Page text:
As an intern, interior-design student Shatha Al Mulla was part of the team that created the current Emirates Business Class Lounge at Dubai International Airport. The 25-year-old, who has a degree in arts and design, with a major in interiors, went on to explore the fashion side of design, and launched her label, Shatha Essa, in June.
“I always had the interest and passion, but having had no previous work experience in fashion, I had to hold myself from jumping on the train too quick. I started off in beta mode in 2015, with a one-off collection called Threads Dubai. The 67 handmade abayas were sold out in less than a month, purely through word of mouth. I then decided to unveil the Shatha Essa label,” she says.
Al Mulla says she wants the label to focus on fine craftsmanship, exceptional quality and a personal, handmade touch. This is reflected in Shatha Essa's kick-off collection of bespoke abayas, The Black Swan. "Early this year, my mother gave me some of my cherished belongings from when I was younger. Among them was a worn-out copy of the fairy tale The Ugly Duckling. This book and I were inseparable; I pretty much would not sleep without a read. I started recalling how beautiful and elegant the swan turned out, while being purely simplistic – black and white. My first collection revolves around embroidered monochromatic threads."
The designer lists travel as the perfect catalyst for her creative energy. “My passion for design has been heavily influenced by my thirst to explore the world’s cultures – from Spain’s Al Hamra and India’s bazaars to New York’s Fifth Avenue. I am constantly on the lookout for richness, whether in architecture, ethnicities, habits or lifestyles, not to mention history and nature. It’s all about converting inspiration into conception, and my pieces are constructed from the finest threads and textiles from all over the world.”
These include raw silk from India and fine linen from Northern Ireland. The designer recently visited Australia and New Zealand “to explore the world of wool, by visiting farms and manufacturers, while also exposing myself to the craftsmanship-focused outlook that Australia and New Zealand are renowned for”.
Al Mulla is also the co-founder of the popular Emirati mothers’ support group Dozen Mamas, and says her family is her biggest source of strength. “My parents, husband and siblings have been my best mentors,” says the mother of one. “Simultaneously, there are others I consider mentors across the globe, from individuals working at small textile workshops to regional designers making a name for themselves.”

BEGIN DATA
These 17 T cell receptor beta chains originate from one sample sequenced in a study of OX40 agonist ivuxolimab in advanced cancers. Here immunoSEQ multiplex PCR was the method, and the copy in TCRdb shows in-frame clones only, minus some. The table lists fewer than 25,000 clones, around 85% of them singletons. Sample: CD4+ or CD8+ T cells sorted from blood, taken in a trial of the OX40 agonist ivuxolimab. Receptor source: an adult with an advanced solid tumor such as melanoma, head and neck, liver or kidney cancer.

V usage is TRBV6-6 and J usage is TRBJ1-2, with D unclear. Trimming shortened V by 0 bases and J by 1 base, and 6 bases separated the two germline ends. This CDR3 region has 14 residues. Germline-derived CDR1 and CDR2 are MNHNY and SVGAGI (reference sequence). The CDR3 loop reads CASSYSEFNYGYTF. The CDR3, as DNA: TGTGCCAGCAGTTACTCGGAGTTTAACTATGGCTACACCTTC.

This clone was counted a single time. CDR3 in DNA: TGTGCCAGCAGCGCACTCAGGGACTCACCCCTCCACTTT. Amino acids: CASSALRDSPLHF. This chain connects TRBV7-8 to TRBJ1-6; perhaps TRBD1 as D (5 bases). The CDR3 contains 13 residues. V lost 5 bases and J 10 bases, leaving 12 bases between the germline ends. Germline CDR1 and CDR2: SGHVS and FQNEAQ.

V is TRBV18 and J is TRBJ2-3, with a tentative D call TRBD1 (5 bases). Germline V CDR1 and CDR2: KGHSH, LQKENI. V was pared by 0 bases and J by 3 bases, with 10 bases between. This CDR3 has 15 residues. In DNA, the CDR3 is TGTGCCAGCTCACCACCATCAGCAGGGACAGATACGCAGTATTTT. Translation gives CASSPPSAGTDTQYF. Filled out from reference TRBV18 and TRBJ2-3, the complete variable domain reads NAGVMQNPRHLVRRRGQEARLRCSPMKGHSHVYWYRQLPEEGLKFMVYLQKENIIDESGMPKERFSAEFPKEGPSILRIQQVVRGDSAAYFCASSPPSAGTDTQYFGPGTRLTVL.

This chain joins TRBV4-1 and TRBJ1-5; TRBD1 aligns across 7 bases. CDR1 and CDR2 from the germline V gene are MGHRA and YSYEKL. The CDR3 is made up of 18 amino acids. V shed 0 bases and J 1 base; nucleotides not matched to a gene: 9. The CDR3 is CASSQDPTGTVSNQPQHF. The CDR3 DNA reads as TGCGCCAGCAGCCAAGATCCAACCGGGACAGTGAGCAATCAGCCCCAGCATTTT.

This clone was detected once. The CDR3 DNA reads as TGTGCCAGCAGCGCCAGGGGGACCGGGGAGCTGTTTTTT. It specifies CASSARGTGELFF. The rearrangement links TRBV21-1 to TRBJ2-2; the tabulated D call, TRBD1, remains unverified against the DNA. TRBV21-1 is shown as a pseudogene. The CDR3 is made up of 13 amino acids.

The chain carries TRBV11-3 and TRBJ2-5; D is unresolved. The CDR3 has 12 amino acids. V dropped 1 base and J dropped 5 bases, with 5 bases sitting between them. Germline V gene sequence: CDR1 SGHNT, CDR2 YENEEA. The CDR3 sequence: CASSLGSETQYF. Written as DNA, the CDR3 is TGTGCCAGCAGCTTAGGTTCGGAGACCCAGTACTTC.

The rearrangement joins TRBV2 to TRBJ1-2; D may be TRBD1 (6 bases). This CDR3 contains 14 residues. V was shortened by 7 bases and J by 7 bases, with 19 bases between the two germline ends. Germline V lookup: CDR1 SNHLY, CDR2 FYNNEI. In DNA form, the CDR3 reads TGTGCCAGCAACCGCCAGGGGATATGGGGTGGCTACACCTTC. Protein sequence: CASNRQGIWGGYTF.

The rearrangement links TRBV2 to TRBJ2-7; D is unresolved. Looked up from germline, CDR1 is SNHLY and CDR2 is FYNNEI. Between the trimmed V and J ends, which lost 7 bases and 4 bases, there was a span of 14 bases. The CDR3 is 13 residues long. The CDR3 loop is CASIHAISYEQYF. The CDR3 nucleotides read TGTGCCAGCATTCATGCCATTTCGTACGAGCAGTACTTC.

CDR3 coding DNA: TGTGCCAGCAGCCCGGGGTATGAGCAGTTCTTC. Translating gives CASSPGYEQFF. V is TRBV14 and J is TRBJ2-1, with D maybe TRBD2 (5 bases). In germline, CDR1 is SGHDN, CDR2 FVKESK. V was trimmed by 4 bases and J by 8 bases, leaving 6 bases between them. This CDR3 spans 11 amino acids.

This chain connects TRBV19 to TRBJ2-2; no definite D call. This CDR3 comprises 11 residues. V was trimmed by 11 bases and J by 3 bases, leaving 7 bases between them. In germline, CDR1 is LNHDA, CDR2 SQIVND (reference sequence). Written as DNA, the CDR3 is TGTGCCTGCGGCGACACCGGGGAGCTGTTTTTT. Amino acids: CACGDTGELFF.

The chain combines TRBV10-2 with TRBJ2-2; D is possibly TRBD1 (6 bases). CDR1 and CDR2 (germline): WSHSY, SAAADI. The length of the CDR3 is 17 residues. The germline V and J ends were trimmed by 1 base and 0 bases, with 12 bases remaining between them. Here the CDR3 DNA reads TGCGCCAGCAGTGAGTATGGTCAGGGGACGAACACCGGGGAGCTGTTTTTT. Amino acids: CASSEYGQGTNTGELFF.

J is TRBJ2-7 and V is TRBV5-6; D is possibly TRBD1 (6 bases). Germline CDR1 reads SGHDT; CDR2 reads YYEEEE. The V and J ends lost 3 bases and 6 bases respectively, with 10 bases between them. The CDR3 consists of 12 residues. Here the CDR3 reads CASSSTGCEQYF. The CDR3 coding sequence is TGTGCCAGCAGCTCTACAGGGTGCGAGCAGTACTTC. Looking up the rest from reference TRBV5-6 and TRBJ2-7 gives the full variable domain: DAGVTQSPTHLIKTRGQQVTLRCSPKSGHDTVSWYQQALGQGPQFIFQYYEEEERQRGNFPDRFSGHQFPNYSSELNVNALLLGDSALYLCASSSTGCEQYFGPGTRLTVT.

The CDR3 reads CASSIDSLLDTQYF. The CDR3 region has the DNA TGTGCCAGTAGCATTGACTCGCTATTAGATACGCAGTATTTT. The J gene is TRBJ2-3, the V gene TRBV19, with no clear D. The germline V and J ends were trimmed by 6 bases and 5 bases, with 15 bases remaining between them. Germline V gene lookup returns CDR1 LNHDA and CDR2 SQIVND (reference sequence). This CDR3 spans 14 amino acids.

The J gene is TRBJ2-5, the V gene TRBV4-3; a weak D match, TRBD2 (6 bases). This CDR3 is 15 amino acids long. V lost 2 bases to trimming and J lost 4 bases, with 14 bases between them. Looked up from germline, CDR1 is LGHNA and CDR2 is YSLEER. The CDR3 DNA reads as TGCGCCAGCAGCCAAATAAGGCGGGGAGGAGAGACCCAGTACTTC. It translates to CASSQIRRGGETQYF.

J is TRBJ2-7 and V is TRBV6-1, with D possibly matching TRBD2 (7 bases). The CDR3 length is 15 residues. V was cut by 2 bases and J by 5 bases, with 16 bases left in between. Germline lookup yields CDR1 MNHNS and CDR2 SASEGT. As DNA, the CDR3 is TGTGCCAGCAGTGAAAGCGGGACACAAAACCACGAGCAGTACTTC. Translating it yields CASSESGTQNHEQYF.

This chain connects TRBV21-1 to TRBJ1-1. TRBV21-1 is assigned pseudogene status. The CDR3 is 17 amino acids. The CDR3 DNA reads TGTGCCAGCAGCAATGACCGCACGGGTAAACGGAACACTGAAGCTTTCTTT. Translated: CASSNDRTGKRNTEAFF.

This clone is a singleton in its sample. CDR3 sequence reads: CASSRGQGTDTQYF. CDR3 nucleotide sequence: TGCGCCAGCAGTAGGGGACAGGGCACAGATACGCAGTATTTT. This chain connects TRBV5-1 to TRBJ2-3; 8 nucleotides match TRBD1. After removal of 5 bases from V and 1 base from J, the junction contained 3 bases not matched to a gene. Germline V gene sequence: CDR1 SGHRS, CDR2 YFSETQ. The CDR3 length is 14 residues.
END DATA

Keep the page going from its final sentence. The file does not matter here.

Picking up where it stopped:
The designer, who’s in the midst of revealing a new collection via her website (www.shathaessa.com), says knock-offs are the biggest challenge that designers face in this region. “What can pull you down sometimes is that after you’ve spent restless nights and poured all your passion into creating a piece, others replicate your efforts in the blink of an eye.” She adds: “This will never keep me away from innovating the way I do.”
What's your favourite book?
What They Don't Teach You at Harvard Business School by Mark H McCormack, and The Life-Changing Magic of Tidying Up by Marie Kondo.
What's the most important piece of advice you have ever received?
“Never take no for an answer” – from my other half.
What do you do to unwind and relax?
Retail therapy, spas and a good book.
What's your favourite holiday destination?
New York. For the fashion, the arts, the food and the vibe.
Which design in your collection are you proudest of?
I have focused my attention on bespoke abayas for my latest collection. It makes me proud because there’s a spirit that surrounds us all in Dubai, and that is the spirit of possibility.
What's your favourite food?
I am a sucker for Japanese food. I can never say no to a good sashimi. My favourite restaurants in Dubai are Zuma, Nobu and Kiku.
What are your favourite movies?
Harry Potter, Hunger Games and Divergent series.
If you could invite three designers, dead or alive, for dinner, who would you call?
Zaha Hadid, Elie Saab and Frank Gehry.
Which trend do you think will make it big in the next few seasons?
The trend in fashion has moved away from the clutter and on to minimalism.
What's your favourite spot in the UAE?
Al Fahidi district. It thrives in personality, and has a history of travel and trade.
Which fashion designer do you admire the most?
With every piece delicately thought through, hands-down the trendsetter Elie Saab.